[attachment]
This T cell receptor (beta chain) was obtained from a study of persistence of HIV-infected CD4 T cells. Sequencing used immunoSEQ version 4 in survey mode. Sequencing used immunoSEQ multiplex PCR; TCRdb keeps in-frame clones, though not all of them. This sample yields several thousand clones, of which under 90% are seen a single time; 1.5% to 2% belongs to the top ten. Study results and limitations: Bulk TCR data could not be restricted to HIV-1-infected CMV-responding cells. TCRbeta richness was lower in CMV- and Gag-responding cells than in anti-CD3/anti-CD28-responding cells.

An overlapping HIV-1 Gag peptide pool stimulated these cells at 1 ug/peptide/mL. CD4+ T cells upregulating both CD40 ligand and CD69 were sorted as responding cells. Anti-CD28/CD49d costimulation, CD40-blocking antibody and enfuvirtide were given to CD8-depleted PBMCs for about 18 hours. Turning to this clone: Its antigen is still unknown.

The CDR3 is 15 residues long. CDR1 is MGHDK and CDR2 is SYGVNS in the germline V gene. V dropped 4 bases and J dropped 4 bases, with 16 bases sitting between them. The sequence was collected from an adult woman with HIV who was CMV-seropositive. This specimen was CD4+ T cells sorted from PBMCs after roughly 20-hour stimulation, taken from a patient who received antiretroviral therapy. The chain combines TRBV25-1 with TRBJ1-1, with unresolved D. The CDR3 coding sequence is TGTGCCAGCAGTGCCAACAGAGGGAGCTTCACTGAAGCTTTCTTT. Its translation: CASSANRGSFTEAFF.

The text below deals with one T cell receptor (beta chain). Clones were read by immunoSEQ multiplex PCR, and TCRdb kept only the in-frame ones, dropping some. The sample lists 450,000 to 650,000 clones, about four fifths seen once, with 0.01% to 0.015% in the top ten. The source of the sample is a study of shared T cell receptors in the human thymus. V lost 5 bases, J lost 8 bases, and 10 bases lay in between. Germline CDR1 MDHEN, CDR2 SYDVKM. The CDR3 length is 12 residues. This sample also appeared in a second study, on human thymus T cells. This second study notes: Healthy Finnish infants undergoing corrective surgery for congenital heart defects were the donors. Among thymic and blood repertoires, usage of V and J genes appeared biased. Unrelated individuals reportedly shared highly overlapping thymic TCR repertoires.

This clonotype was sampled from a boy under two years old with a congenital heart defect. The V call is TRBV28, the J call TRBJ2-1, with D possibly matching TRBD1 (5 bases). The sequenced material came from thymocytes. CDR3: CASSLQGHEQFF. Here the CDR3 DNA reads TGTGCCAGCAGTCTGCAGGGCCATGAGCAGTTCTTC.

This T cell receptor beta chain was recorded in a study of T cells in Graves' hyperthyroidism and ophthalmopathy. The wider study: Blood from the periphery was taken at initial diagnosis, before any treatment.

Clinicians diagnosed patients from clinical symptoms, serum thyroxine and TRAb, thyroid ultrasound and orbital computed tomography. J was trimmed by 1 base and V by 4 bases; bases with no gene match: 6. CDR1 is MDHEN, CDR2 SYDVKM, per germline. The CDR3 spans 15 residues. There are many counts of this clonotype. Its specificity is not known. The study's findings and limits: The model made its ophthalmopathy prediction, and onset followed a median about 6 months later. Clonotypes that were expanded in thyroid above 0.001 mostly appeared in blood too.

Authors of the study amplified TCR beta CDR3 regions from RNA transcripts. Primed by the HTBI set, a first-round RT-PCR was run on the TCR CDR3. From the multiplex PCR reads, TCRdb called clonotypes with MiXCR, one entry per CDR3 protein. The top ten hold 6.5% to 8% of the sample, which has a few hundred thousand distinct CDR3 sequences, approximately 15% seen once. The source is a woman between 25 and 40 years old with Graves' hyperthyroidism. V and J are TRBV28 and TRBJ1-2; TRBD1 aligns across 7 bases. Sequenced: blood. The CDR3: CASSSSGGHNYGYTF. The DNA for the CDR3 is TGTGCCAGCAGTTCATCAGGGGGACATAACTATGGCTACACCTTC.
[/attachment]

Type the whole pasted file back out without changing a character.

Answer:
This T cell receptor (beta chain) was obtained from a study of persistence of HIV-infected CD4 T cells. Sequencing used immunoSEQ version 4 in survey mode. Sequencing used immunoSEQ multiplex PCR; TCRdb keeps in-frame clones, though not all of them. This sample yields several thousand clones, of which under 90% are seen a single time; 1.5% to 2% belongs to the top ten. Study results and limitations: Bulk TCR data could not be restricted to HIV-1-infected CMV-responding cells. TCRbeta richness was lower in CMV- and Gag-responding cells than in anti-CD3/anti-CD28-responding cells.

An overlapping HIV-1 Gag peptide pool stimulated these cells at 1 ug/peptide/mL. CD4+ T cells upregulating both CD40 ligand and CD69 were sorted as responding cells. Anti-CD28/CD49d costimulation, CD40-blocking antibody and enfuvirtide were given to CD8-depleted PBMCs for about 18 hours. Turning to this clone: Its antigen is still unknown.

The CDR3 is 15 residues long. CDR1 is MGHDK and CDR2 is SYGVNS in the germline V gene. V dropped 4 bases and J dropped 4 bases, with 16 bases sitting between them. The sequence was collected from an adult woman with HIV who was CMV-seropositive. This specimen was CD4+ T cells sorted from PBMCs after roughly 20-hour stimulation, taken from a patient who received antiretroviral therapy. The chain combines TRBV25-1 with TRBJ1-1, with unresolved D. The CDR3 coding sequence is TGTGCCAGCAGTGCCAACAGAGGGAGCTTCACTGAAGCTTTCTTT. Its translation: CASSANRGSFTEAFF.

The text below deals with one T cell receptor (beta chain). Clones were read by immunoSEQ multiplex PCR, and TCRdb kept only the in-frame ones, dropping some. The sample lists 450,000 to 650,000 clones, about four fifths seen once, with 0.01% to 0.015% in the top ten. The source of the sample is a study of shared T cell receptors in the human thymus. V lost 5 bases, J lost 8 bases, and 10 bases lay in between. Germline CDR1 MDHEN, CDR2 SYDVKM. The CDR3 length is 12 residues. This sample also appeared in a second study, on human thymus T cells. This second study notes: Healthy Finnish infants undergoing corrective surgery for congenital heart defects were the donors. Among thymic and blood repertoires, usage of V and J genes appeared biased. Unrelated individuals reportedly shared highly overlapping thymic TCR repertoires.

This clonotype was sampled from a boy under two years old with a congenital heart defect. The V call is TRBV28, the J call TRBJ2-1, with D possibly matching TRBD1 (5 bases). The sequenced material came from thymocytes. CDR3: CASSLQGHEQFF. Here the CDR3 DNA reads TGTGCCAGCAGTCTGCAGGGCCATGAGCAGTTCTTC.

This T cell receptor beta chain was recorded in a study of T cells in Graves' hyperthyroidism and ophthalmopathy. The wider study: Blood from the periphery was taken at initial diagnosis, before any treatment.

Clinicians diagnosed patients from clinical symptoms, serum thyroxine and TRAb, thyroid ultrasound and orbital computed tomography. J was trimmed by 1 base and V by 4 bases; bases with no gene match: 6. CDR1 is MDHEN, CDR2 SYDVKM, per germline. The CDR3 spans 15 residues. There are many counts of this clonotype. Its specificity is not known. The study's findings and limits: The model made its ophthalmopathy prediction, and onset followed a median about 6 months later. Clonotypes that were expanded in thyroid above 0.001 mostly appeared in blood too.

Authors of the study amplified TCR beta CDR3 regions from RNA transcripts. Primed by the HTBI set, a first-round RT-PCR was run on the TCR CDR3. From the multiplex PCR reads, TCRdb called clonotypes with MiXCR, one entry per CDR3 protein. The top ten hold 6.5% to 8% of the sample, which has a few hundred thousand distinct CDR3 sequences, approximately 15% seen once. The source is a woman between 25 and 40 years old with Graves' hyperthyroidism. V and J are TRBV28 and TRBJ1-2; TRBD1 aligns across 7 bases. Sequenced: blood. The CDR3: CASSSSGGHNYGYTF. The DNA for the CDR3 is TGTGCCAGCAGTTCATCAGGGGGACATAACTATGGCTACACCTTC.